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Key Takeaways from FDA's New Guidance for Prescription Drug Compounders

On April 15, 2016, the Food and Drug Administration (FDA) released draft guidance that describes the FDA's interpretation of drug compounding standards under Sections 503A and 503B of the Food Drug & C osmetic Act (FD&C Act). The three guidance documents apply to compounding activities of hospital pharmacies, non-hospital pharmacies and outsourcing facilities. While the guidance does not establish legally enforceable responsibilities, it reflects the FDA's current thinking and recommendations on these topics.

Key takeaways from the guidance include:

  1. The guidance clarifies that Section 503A entities should not distribute compounded drugs without a valid prescription for an identified patient. The guidance also addresses the requirements of the limited quantity exception.

  2. The guidance recommends that non-503B compounding pharmacies may only distribute those medications to other entities within a one-mile radius owned and controlled by that pharmacy. These prescriptions should also be compounded pursuant to a patient-specific order and can only be administered within the facility.

  3. The guidance also reiterates that all drugs compounded at a single geographic location of an outsourcing facility must meet the requirements of 503B.

Facilities that engage in drug compounding should contact experts to submit comments on the draft guidance, due July 14, 2016.

Summary of Draft Guidance

1. Prescription Requirements under Section 503A of the FDA

This guidance explains the FDA's policies concerning prescription requirements for compounding drug products for identified individual patients under Section 503A of the FD&C Act. This guidance addresses: (1) compounding after the receipt of a prescription for an identified individual patient; (2) compounding before the receipt of a prescription for an identified individual patient or "anticipatory compounding"; and (3) compounding for office use or "office stock."

In the guidance, the FDA interpreted "valid prescription order" as "a valid prescription order from a licensed physician or other licensed practitioner authorized by state law to prescribe drugs." The prescription should also identify the patient for whom the drug has been prescribed.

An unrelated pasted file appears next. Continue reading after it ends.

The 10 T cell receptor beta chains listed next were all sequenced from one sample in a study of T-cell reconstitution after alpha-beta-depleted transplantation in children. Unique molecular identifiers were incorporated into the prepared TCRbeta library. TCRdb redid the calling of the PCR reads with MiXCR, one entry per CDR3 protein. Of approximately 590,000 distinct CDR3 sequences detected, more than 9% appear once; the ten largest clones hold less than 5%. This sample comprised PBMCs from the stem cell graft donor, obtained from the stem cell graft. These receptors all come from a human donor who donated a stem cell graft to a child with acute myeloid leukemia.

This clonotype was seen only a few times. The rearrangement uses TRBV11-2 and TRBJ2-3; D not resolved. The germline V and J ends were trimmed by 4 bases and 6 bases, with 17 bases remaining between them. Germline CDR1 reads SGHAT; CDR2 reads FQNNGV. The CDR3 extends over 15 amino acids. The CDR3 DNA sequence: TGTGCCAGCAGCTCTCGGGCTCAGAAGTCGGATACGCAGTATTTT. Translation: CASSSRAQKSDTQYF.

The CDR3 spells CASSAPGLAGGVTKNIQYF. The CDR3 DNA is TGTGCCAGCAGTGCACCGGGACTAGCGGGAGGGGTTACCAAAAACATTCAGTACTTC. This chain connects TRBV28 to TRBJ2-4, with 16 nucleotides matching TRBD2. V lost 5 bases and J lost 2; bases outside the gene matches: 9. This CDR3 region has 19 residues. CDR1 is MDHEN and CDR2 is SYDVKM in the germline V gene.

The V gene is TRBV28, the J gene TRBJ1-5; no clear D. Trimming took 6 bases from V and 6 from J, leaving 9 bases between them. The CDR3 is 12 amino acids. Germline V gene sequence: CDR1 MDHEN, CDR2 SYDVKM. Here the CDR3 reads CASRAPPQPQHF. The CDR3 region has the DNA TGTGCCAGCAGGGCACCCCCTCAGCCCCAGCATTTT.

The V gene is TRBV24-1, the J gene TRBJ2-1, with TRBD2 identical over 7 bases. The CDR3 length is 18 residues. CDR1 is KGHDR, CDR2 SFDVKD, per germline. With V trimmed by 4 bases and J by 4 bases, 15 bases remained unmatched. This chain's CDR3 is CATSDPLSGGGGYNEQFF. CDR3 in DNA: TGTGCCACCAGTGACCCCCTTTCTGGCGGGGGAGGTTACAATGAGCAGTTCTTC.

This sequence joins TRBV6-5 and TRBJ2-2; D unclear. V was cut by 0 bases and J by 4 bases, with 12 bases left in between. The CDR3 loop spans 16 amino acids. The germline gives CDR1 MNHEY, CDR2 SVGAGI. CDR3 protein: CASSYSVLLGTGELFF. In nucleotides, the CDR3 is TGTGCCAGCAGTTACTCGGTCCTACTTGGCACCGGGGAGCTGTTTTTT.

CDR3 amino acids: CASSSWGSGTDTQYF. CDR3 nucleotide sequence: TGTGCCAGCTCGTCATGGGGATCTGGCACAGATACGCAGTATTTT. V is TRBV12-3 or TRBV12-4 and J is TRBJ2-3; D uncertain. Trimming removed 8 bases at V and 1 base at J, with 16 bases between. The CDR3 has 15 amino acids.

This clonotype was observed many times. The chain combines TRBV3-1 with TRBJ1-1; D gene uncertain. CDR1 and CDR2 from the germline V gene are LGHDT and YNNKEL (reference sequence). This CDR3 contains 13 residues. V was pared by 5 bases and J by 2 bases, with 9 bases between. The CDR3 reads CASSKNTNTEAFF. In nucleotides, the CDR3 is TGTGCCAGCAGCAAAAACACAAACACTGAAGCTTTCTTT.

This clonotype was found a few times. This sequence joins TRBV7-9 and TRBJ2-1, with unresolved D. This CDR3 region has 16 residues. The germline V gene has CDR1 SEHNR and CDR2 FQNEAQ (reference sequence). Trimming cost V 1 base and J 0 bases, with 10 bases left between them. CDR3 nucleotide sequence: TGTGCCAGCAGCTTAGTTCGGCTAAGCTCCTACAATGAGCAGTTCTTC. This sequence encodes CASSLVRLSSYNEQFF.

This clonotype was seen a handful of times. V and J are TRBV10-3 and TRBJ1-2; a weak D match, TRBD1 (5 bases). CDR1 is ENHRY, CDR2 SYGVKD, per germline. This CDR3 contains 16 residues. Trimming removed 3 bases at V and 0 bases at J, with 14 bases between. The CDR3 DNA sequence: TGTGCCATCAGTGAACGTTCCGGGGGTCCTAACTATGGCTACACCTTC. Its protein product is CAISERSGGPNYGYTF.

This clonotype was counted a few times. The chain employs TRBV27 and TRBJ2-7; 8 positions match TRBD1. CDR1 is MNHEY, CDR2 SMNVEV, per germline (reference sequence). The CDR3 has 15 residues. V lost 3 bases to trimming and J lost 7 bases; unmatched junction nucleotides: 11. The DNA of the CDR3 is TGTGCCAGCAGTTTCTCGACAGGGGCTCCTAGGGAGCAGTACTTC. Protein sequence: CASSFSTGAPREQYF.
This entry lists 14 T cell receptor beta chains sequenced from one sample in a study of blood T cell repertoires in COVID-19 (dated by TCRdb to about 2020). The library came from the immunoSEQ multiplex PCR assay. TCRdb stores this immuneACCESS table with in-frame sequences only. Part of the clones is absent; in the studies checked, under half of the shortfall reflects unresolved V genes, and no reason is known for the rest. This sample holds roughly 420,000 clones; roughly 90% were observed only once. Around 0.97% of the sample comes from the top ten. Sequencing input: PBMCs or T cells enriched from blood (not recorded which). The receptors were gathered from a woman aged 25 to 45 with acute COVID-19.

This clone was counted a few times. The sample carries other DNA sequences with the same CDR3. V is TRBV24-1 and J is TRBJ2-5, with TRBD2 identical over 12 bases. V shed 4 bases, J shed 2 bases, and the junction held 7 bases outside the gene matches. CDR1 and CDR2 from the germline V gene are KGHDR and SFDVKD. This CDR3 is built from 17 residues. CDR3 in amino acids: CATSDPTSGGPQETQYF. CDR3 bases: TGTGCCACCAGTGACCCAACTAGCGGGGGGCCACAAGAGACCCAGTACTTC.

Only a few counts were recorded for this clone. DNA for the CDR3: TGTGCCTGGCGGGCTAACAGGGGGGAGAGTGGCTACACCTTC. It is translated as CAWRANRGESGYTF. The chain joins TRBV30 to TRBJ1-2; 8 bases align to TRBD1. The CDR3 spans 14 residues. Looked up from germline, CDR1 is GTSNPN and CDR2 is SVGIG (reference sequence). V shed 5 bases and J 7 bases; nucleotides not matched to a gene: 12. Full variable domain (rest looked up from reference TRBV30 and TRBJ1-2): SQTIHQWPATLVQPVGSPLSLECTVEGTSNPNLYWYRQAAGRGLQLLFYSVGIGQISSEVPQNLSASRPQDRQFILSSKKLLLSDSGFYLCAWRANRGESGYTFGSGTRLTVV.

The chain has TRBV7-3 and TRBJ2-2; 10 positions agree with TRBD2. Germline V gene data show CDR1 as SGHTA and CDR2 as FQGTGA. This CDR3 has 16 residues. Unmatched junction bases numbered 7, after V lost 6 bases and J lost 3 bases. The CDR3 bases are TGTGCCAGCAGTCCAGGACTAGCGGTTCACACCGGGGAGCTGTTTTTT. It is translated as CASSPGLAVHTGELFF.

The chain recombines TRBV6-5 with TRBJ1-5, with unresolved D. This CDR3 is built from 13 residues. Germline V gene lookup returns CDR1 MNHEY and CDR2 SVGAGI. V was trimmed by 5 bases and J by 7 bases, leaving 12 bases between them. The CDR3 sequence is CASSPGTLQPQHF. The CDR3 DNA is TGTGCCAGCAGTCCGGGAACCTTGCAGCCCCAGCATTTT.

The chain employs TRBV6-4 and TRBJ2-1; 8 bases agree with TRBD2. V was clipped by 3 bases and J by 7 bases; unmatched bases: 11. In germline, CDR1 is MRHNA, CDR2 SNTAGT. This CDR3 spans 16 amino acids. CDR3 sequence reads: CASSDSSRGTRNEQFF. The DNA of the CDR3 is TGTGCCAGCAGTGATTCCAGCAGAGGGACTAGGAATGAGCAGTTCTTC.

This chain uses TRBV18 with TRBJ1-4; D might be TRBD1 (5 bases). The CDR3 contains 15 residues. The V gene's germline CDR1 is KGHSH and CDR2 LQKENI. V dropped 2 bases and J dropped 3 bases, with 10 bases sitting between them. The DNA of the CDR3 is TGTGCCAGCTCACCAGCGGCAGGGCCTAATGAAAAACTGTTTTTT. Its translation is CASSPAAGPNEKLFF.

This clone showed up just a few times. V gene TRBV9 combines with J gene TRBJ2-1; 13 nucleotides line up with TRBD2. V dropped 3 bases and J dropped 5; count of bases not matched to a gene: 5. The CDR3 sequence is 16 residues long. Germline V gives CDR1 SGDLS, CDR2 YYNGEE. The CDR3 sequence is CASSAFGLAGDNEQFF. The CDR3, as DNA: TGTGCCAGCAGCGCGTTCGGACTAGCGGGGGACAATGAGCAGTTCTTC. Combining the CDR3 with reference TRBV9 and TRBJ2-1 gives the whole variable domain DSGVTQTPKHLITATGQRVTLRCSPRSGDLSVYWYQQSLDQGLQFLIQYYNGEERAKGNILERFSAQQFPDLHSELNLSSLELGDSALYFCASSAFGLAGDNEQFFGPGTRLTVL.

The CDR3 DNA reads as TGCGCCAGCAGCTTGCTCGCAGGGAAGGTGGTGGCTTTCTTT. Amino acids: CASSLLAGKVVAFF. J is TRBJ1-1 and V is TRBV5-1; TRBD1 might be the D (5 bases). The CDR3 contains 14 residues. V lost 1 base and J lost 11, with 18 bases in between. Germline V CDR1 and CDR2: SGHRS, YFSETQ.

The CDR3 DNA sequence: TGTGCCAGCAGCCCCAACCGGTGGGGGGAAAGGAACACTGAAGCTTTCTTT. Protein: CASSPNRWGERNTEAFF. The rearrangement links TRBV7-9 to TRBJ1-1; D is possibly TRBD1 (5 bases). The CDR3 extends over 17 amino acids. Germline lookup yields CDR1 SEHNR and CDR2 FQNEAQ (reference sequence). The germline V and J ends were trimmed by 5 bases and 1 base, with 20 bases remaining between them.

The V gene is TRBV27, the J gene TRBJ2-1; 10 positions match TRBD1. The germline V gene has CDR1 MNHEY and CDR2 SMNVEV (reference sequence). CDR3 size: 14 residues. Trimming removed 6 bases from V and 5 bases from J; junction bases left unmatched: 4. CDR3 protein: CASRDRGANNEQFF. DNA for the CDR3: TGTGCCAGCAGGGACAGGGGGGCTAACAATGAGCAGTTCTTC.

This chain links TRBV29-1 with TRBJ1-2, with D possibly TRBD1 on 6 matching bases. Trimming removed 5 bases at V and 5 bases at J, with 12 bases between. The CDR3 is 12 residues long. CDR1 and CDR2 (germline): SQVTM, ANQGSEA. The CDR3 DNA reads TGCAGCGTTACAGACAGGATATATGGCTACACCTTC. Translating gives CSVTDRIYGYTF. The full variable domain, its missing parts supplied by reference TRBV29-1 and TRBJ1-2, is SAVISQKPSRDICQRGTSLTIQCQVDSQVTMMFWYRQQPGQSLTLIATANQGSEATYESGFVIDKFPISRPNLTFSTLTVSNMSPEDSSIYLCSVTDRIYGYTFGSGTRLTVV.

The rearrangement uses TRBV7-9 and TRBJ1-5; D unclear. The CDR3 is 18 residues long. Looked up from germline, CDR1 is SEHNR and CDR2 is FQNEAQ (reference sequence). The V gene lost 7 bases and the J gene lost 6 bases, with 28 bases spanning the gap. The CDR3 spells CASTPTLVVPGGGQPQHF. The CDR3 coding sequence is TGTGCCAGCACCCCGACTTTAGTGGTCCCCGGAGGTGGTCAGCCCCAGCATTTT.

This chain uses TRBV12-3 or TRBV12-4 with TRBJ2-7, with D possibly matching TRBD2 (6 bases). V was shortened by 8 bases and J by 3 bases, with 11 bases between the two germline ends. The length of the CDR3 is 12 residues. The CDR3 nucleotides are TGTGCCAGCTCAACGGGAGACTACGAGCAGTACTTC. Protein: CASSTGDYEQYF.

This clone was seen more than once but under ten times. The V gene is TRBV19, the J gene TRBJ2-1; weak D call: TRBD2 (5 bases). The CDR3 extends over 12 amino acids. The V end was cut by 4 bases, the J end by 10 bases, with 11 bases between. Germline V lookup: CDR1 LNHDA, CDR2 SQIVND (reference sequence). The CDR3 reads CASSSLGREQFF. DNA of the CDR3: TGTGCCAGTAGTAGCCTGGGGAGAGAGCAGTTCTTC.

After receipt: The FDA stated that unless a product is compounded before the receipt of a valid prescription, to qualify for the exemptions, the drug product must be compounded after the pharmacist or physician receives a valid prescription order for an individual patient.

Before receipt: Further, the drug product can be compounded before receipt for such a patient only if: (1) compounding is based on a history of the pharmacist or physician receiving valid prescription orders for the compounding of the drug; and (2) orders are generated solely within an established relationship between the pharmacist or physician and either the patient or the prescriber.

Limited Quantity: In addition, the FDA commented on the parameters of the limited quantity exception. The FDA stated that a compounder will not exceed the limited quantity exception so long as it holds for distribution: (1) no more than a 30-day supply of a drug product to fill valid prescriptions it has not received; and (2) the amount of supply is based on the number of valid prescriptions that the compounder has received for identified individual patients in a 30-day period over the past year.

Office Stock/Office Use: The FDA further recommended that only outsourcing facilities can compound and distribute non-patient specific drug products to hospitals, clinics and other health care practitioners for office use. In other words, the FDA recommends that pharmacies that are compounding drugs pursuant to Section 503A are not permitted to distribute drugs before receiving a prescription.